Dylan Brown, E&E reporter
A federal judge signed off this week on a settlement agreement between the Obama administration and environmental groups over coal mining’s effect on a pair of at-risk fish species in northeastern Tennessee.
The Fish and Wildlife Service and the federal Office of Surface Mining Reclamation and Enforcement agreed to analyze under the Endangered Species Act how the endangered Cumberland darter and threatened blackside dace are affected by mining runoff.
“We hope that this review will be extended to similarly situated surface coal mining permit applications in the future,” said Jane Davenport, senior staff attorney for the group Defenders of Wildlife.
Under the settlement, OSMRE and FWS do not have to admit wrongdoing but agreed to conduct environmental analysis around several coal mines and designate an area near National Coal Corp.’s Zeb Mountain mine as critical habitat for the Cumberland darter.
The Sierra Club, Defenders of Wildlife, Statewide Organizing for Community eMpowerment and the Tennessee Clean Water Network sued the agencies in 2013 over pollution concerns surrounding several mine sites (Greenwire, Jan. 30, 2015).
The groups, which say mountaintop-removal coal mining has hurt dace and darter populations, argued that mining was causing a spike in water conductivity, or the ability of fresh water to carry an electric current. Groups and U.S. EPA see conductivity as a measure of aquatic health.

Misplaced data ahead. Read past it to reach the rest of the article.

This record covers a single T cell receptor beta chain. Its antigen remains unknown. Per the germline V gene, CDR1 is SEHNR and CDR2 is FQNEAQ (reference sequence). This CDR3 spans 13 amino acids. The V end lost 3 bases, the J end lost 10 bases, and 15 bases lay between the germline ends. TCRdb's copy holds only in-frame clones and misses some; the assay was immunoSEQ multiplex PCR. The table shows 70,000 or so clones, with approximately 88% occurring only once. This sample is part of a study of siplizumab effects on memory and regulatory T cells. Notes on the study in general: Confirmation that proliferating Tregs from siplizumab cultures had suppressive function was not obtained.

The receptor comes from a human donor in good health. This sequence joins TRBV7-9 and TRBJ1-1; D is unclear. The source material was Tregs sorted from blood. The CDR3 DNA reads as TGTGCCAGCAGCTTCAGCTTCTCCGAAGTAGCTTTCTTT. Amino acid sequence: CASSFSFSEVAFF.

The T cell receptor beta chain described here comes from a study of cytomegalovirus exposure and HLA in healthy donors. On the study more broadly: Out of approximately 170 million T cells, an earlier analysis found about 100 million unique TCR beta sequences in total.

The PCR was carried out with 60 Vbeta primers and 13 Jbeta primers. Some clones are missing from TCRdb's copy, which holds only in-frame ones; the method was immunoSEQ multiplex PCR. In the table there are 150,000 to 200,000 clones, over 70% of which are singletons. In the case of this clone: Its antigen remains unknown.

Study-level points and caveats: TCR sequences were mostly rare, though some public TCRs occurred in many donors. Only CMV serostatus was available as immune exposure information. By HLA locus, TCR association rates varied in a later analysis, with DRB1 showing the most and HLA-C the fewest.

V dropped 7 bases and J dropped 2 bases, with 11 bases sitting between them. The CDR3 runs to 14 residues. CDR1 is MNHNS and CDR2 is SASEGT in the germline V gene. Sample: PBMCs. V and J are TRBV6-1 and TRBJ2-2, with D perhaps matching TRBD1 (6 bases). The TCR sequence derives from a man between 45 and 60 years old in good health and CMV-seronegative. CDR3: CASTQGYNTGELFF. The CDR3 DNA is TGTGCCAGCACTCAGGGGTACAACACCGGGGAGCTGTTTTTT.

According to the groups, tests downstream from the Zeb Mountain mine found conductivity upward of 538 microsiemens per centimeter, far above safe levels below 240 microsiemens per centimeter for the darter and dace.
Environmentalists have sparred with the mining industry and coal-state regulators over whether conductivity should be used to measure pollution, with environmentalists having some success in federal court (E&ENews PM, Jan. 28, 2015).
Under the settlement, OSMRE agreed to submit biological assessments to FWS, which will review them promptly and respond. The agencies promised to make a good-faith effort to finish the work by May 1, but the agreement allows for a delay, with federal officials providing monthly status reports on their progress.
OSMRE generally oversees state mining programs, but the agency has full jurisdiction in Tennessee, which does not have its own Surface Mining Control and Reclamation Act permitting system.
The consent decree signed by both sides is the final resolution of the case, but the environmental groups retained the right to challenge the agencies’ consultation decisions.
Mary Anne Hitt, director of Sierra Club’s Beyond Coal Campaign, said that although the permits should never have been awarded, she is glad federal officials are starting to take notice of coal mining’s effect on wildlife.
She said, “Extinction of endangered species is too high a price to pay for surface mining.”
Last year, OSMRE moved to increase coordination between regulators on ESA reviews for coal mine permits (Greenwire, Nov. 4, 2015). The agency’s proposed stream protection rule also addresses the issue of protecting sensitive species.
Mining companies and some state regulators have expressed concerns about the rulemaking and ESA protections for species in Appalachia, worried about more federal oversight and slower permitting.